Asia's Fast Growth Brings High Infrastructure Costs

DEVELOPING countries in the Asian and Pacific region will need to invest up to $1 trillion on physical infrastructure over the next six years if economic development there is to stay on course, a new study by the Asian Development Bank in Manila finds.

Over the past 10 years, the economic performance of the Asian and Pacific region exceeded that of any other in the world. Since 1990, regional gross domestic product has grown between 6 and 7 percent a year, with variations between individual countries, the report says. Regional investment in infrastructure is estimated to be about 5 percent of GDP each year.

The report says the power sector will require investments of $300 billion to $350 billion between now and 2000. Telecommunications will require $150 billion; transport about $300 billion to $350 billion; and water supply and sanitation about $80 billion to $100 billion.

In many countries, the demand for infrastructure has grown faster than GDP over the past decade, the report says. It is unlikely that the Asian and Pacific region will be able to meet the resource requirements for infrastructure development by relying on traditional sources of financing. The report says the countries will have to improve cost recovery (people paying for the services they use) and encourage private sector investment. The bank lent $20.6 billion - or 43 percent of its total lending ($47.7 billion) - through the end of 1993 to finance 435 infrastructure projects in the region. US population goes West ... and South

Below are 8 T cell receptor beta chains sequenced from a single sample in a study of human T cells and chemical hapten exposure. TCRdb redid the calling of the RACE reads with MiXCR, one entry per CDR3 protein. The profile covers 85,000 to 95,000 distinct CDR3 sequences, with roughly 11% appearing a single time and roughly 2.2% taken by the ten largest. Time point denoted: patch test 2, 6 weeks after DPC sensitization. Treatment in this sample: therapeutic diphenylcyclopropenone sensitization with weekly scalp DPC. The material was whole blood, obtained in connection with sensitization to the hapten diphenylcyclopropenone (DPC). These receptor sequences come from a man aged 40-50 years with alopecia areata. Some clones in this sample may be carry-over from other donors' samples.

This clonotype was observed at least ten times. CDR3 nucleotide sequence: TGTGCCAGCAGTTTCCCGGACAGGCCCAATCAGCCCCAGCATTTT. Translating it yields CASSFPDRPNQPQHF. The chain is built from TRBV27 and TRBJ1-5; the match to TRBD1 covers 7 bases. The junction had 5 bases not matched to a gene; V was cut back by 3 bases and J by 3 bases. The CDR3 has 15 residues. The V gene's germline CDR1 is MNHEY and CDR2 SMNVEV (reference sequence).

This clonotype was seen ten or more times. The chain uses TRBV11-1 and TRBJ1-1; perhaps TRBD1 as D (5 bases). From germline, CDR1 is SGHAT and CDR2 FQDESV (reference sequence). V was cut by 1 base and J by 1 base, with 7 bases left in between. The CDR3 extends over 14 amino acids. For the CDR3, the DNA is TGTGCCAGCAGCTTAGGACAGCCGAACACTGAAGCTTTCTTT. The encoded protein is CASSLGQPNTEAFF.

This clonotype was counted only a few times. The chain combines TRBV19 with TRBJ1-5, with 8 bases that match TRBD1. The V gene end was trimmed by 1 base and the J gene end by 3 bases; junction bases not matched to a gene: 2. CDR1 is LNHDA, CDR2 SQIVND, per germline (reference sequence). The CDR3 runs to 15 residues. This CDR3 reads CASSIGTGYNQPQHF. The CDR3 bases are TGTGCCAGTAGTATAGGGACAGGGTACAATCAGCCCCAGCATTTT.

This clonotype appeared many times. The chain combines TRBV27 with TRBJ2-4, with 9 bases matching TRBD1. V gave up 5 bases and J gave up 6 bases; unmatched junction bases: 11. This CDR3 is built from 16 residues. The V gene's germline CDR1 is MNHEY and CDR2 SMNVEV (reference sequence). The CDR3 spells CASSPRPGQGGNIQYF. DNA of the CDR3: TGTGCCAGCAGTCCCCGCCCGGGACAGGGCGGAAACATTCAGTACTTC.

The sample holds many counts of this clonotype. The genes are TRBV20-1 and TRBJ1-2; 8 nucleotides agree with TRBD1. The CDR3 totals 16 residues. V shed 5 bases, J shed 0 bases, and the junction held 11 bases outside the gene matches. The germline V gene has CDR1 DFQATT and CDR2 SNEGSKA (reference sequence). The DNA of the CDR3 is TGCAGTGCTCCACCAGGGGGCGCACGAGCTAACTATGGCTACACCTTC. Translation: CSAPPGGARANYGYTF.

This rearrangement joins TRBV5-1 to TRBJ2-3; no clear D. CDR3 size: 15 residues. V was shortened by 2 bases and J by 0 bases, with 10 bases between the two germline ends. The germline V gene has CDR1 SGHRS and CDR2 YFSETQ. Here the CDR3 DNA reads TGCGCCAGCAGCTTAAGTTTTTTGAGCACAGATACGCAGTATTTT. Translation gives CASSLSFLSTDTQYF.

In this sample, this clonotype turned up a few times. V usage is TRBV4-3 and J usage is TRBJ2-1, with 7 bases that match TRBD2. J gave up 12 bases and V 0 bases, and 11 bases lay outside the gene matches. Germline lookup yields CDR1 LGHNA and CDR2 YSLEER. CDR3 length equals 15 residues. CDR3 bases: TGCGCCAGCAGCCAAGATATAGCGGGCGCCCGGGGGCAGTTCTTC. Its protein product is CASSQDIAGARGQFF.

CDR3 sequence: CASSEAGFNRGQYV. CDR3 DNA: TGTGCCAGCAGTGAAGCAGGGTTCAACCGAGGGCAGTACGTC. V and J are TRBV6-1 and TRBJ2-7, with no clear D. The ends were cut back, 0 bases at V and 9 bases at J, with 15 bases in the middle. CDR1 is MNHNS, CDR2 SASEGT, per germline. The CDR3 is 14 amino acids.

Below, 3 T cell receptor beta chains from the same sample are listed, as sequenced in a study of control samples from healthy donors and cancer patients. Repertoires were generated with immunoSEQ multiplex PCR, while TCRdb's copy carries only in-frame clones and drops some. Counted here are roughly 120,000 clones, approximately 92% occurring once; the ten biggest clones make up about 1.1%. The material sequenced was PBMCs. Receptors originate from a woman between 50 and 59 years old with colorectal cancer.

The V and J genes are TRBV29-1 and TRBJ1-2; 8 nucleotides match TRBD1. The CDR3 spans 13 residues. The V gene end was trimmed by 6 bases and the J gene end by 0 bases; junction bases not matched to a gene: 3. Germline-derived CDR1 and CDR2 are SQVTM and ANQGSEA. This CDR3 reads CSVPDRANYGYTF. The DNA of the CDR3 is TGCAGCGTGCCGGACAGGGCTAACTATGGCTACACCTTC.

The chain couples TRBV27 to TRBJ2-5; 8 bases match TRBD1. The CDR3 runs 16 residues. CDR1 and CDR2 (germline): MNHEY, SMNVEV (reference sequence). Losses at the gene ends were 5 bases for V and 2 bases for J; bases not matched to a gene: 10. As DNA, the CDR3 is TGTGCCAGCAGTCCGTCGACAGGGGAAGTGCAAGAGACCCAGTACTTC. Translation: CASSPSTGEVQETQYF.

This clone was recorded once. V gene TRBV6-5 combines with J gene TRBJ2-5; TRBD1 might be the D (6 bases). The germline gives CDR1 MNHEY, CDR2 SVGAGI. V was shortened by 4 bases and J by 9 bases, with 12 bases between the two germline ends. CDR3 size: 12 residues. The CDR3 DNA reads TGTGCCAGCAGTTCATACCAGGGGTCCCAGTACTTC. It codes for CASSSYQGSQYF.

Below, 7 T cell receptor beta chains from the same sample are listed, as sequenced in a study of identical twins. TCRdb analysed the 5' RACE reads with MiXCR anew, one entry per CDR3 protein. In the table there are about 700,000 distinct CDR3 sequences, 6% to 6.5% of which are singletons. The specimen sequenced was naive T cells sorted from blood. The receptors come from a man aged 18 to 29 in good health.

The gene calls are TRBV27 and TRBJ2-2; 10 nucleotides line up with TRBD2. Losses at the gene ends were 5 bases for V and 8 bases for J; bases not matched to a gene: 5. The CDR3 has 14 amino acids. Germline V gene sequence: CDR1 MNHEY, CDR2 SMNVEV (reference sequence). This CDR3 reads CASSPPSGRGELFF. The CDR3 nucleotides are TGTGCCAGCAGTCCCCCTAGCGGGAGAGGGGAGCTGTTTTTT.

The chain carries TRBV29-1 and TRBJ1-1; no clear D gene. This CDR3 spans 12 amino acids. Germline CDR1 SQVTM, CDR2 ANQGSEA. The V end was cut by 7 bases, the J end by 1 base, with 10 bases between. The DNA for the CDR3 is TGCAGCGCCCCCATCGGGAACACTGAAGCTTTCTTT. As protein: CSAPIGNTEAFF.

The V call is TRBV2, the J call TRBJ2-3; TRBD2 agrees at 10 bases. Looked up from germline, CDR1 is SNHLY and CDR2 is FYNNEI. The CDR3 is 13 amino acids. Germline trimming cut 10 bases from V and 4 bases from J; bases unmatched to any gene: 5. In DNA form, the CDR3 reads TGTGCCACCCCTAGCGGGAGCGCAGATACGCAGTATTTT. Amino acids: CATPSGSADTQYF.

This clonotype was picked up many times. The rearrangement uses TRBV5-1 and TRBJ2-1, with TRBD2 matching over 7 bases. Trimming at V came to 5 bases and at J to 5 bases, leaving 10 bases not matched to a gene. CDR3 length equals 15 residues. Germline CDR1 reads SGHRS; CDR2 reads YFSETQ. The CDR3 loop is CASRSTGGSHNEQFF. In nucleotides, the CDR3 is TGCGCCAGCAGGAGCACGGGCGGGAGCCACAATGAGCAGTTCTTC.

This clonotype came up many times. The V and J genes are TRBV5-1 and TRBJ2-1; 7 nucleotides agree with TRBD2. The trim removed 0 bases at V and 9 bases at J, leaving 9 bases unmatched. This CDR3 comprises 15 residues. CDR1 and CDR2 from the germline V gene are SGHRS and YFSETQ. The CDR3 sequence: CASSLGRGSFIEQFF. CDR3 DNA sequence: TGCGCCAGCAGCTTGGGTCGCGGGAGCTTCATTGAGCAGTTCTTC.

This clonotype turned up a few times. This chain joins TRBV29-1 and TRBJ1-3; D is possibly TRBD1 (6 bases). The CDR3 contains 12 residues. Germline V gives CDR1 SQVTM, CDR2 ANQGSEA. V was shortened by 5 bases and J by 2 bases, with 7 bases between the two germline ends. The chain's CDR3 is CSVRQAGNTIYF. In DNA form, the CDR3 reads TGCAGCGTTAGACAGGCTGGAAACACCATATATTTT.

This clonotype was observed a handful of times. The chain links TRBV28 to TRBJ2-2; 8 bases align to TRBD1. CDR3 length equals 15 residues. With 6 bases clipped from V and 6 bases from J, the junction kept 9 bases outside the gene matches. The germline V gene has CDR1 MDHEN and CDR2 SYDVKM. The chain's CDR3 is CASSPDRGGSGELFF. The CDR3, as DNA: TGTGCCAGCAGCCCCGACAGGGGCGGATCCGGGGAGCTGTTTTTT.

MOVING South or West? You're not alone. In a report released today, the United States Census Bureau projects large increases in the number of Americans living in the southern and western states, while the number located in the northeastern and midwestern states dwindles.

The study is the Census Bureau's first set of state population projections to present figures for five racial and ethnic groups.

According to Paul Campbell, the report's author, Texas is expected to replace New York as the country's second-most populous state by the middle of this year. By 2020, Florida is projected to move into the No. 3 spot, displacing New York again. California will remain No. 1, Mr. Campbell says.

Whites will account for more than one-half of the absolute increase in the West and South from 1993-2020, the report says. New York and California are projected to rank first and second respectively in terms of the country's black population during the 1993-2020 period. The country's Asian and Pacific Islander population living in California is expected to nearly triple from 3.5 million in 1993 to 9.7 million in 2020. California's Hispanic population should double during the same period, the report says.

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